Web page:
I’m A Hummingbird with Pantser Tendencies

When I was a teacher we were continually being led to believe that everyone was a type.  Students had learning styles.  Teachers were concrete or random thinkers and that this influenced their methods. And that we had strong and weak intellectual areas. Anything and everything could be divined through questionnaires and personality testing.

The same holds true for writers, I have discovered.  We are owls or hummingbirdsPantsers or Planners.

I am a hummingbird with pantser tendencies. I flit and float and twitter (not literally, I really don’t like Twitter.  It’s writing for the ADHD set),  and though I have a general idea of where a piece of writing is going,  I don’t have a written plan.

I have tried to outline.  God knows that my 11th grade composition teacher, Sr. Mary Catherine, god bless her in whatever corner of hell she is standing in right now, tried to tie me to outlining. I learned how to create one, grudgingly, but never did learn how to stick to it. What happened more often than not was that I would get a better idea and then have to go back and change the outline to fit the paper I was writing for her. This soured me to the usefulness of outlines because they seemed to me to stifle any thought of creative spark and spontaneity and made more detail work for me in the bargain.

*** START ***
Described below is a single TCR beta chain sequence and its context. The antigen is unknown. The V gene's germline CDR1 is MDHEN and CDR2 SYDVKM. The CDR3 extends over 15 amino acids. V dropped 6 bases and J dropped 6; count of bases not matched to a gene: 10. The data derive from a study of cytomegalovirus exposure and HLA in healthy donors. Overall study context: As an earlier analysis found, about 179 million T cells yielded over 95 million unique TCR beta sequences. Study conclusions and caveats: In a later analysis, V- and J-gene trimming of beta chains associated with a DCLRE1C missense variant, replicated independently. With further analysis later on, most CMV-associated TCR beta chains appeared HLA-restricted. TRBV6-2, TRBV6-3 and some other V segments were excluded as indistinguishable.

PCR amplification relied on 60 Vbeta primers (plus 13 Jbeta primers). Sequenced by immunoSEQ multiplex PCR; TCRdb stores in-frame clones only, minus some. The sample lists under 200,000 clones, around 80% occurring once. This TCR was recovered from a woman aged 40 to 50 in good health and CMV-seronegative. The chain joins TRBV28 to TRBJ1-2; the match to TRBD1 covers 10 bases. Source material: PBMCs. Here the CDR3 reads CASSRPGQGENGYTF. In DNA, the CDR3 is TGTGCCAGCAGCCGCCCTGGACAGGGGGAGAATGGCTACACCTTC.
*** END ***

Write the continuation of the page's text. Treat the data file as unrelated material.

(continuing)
Now that I am writing novel length pieces, however, I am beginning to see the point of the owls and the planners. It’s far too easy to get lost in a long story than a short one when you are not a map person. I am actually a “landmark” navigator which amuses my husband to no end.

There is a term for what I do as a writer. It’s called “organic” writing.  Another way of saying that one has no real clue of what one is doing.

But writing is proceeding, people, and decisions about where effort and time are best spent loom large.

5 thoughts on “I’m A Hummingbird with Pantser Tendencies

  1. I came here from your comment on Julie Pippert’s post on tribes and phalanxes because you somehow seemed like the kind of mom and blogger I’d like to get to know. And then I get here and find you have written a post about writing processes that so exactly describes my own that it’s eerie. It’s very nice to “meet” you. I’m looking forward to getting to know you better.

  2. I share your same inclinations as a writer. One thing I struggle with, after so many years of writing columns limited to 700 words (or fewer), it is harder to “write long.” I do take heart, however, when I notice that some memoirs out there are actually thinly disguised essay collections, or a lot of shorter pieces strung together on the necklace of an idea.

  3. I’ve done it both ways. My wife thinks too stringent an outline killed one endeavor. I have a second that was written without one at all, by the seat of my pants. It died too.

    I’ll have to find some middle ground, I guess. Or maybe I’m just too lazy.

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